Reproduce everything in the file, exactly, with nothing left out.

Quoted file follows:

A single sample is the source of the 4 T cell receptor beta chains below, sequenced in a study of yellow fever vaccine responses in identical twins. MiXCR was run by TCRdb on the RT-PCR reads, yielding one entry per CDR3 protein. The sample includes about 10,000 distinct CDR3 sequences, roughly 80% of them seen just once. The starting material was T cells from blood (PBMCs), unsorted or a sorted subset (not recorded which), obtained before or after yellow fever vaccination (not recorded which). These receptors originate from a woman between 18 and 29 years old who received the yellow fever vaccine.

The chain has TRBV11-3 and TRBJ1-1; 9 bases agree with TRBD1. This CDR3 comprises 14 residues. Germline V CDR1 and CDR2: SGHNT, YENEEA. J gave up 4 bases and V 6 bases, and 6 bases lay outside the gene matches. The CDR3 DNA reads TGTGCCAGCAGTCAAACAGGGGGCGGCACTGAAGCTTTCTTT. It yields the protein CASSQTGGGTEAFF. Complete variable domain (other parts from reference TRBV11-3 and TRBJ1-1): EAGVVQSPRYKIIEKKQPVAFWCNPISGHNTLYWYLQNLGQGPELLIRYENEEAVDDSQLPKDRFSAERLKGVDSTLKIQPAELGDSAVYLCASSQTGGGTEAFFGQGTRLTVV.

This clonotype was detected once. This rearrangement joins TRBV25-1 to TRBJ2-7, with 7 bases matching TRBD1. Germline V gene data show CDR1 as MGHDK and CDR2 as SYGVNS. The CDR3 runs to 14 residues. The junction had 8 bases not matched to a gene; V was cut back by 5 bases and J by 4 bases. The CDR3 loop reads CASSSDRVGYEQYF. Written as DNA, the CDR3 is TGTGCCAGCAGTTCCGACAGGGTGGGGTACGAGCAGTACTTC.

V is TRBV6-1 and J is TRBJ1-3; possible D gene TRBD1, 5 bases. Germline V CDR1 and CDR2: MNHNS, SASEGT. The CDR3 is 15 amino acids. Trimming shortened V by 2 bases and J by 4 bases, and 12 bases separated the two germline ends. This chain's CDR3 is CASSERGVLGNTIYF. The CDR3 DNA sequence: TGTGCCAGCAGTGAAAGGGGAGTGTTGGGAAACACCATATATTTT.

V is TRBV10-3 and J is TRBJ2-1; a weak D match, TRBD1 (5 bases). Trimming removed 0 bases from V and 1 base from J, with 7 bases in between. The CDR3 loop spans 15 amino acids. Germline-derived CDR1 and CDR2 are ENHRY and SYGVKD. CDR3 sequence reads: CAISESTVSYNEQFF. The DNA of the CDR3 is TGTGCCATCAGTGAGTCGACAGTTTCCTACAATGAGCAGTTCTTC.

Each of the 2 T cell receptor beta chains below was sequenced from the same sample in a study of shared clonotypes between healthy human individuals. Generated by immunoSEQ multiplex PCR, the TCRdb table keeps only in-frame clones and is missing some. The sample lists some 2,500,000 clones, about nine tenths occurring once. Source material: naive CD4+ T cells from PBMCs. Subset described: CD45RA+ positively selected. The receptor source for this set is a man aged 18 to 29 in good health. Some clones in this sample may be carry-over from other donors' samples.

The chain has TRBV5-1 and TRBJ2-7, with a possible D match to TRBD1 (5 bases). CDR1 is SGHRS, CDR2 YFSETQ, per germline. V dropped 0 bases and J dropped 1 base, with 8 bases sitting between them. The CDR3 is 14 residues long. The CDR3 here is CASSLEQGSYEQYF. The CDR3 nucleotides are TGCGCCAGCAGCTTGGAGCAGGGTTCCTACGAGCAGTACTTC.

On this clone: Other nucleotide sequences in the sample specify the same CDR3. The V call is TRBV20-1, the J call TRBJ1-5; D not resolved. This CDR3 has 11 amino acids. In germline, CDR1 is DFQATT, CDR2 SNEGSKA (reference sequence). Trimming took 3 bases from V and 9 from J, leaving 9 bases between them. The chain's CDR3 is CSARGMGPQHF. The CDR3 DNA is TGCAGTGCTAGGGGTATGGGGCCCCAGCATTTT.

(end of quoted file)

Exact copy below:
A single sample is the source of the 4 T cell receptor beta chains below, sequenced in a study of yellow fever vaccine responses in identical twins. MiXCR was run by TCRdb on the RT-PCR reads, yielding one entry per CDR3 protein. The sample includes about 10,000 distinct CDR3 sequences, roughly 80% of them seen just once. The starting material was T cells from blood (PBMCs), unsorted or a sorted subset (not recorded which), obtained before or after yellow fever vaccination (not recorded which). These receptors originate from a woman between 18 and 29 years old who received the yellow fever vaccine.

The chain has TRBV11-3 and TRBJ1-1; 9 bases agree with TRBD1. This CDR3 comprises 14 residues. Germline V CDR1 and CDR2: SGHNT, YENEEA. J gave up 4 bases and V 6 bases, and 6 bases lay outside the gene matches. The CDR3 DNA reads TGTGCCAGCAGTCAAACAGGGGGCGGCACTGAAGCTTTCTTT. It yields the protein CASSQTGGGTEAFF. Complete variable domain (other parts from reference TRBV11-3 and TRBJ1-1): EAGVVQSPRYKIIEKKQPVAFWCNPISGHNTLYWYLQNLGQGPELLIRYENEEAVDDSQLPKDRFSAERLKGVDSTLKIQPAELGDSAVYLCASSQTGGGTEAFFGQGTRLTVV.

This clonotype was detected once. This rearrangement joins TRBV25-1 to TRBJ2-7, with 7 bases matching TRBD1. Germline V gene data show CDR1 as MGHDK and CDR2 as SYGVNS. The CDR3 runs to 14 residues. The junction had 8 bases not matched to a gene; V was cut back by 5 bases and J by 4 bases. The CDR3 loop reads CASSSDRVGYEQYF. Written as DNA, the CDR3 is TGTGCCAGCAGTTCCGACAGGGTGGGGTACGAGCAGTACTTC.

V is TRBV6-1 and J is TRBJ1-3; possible D gene TRBD1, 5 bases. Germline V CDR1 and CDR2: MNHNS, SASEGT. The CDR3 is 15 amino acids. Trimming shortened V by 2 bases and J by 4 bases, and 12 bases separated the two germline ends. This chain's CDR3 is CASSERGVLGNTIYF. The CDR3 DNA sequence: TGTGCCAGCAGTGAAAGGGGAGTGTTGGGAAACACCATATATTTT.

V is TRBV10-3 and J is TRBJ2-1; a weak D match, TRBD1 (5 bases). Trimming removed 0 bases from V and 1 base from J, with 7 bases in between. The CDR3 loop spans 15 amino acids. Germline-derived CDR1 and CDR2 are ENHRY and SYGVKD. CDR3 sequence reads: CAISESTVSYNEQFF. The DNA of the CDR3 is TGTGCCATCAGTGAGTCGACAGTTTCCTACAATGAGCAGTTCTTC.

Each of the 2 T cell receptor beta chains below was sequenced from the same sample in a study of shared clonotypes between healthy human individuals. Generated by immunoSEQ multiplex PCR, the TCRdb table keeps only in-frame clones and is missing some. The sample lists some 2,500,000 clones, about nine tenths occurring once. Source material: naive CD4+ T cells from PBMCs. Subset described: CD45RA+ positively selected. The receptor source for this set is a man aged 18 to 29 in good health. Some clones in this sample may be carry-over from other donors' samples.

The chain has TRBV5-1 and TRBJ2-7, with a possible D match to TRBD1 (5 bases). CDR1 is SGHRS, CDR2 YFSETQ, per germline. V dropped 0 bases and J dropped 1 base, with 8 bases sitting between them. The CDR3 is 14 residues long. The CDR3 here is CASSLEQGSYEQYF. The CDR3 nucleotides are TGCGCCAGCAGCTTGGAGCAGGGTTCCTACGAGCAGTACTTC.

On this clone: Other nucleotide sequences in the sample specify the same CDR3. The V call is TRBV20-1, the J call TRBJ1-5; D not resolved. This CDR3 has 11 amino acids. In germline, CDR1 is DFQATT, CDR2 SNEGSKA (reference sequence). Trimming took 3 bases from V and 9 from J, leaving 9 bases between them. The chain's CDR3 is CSARGMGPQHF. The CDR3 DNA is TGCAGTGCTAGGGGTATGGGGCCCCAGCATTTT.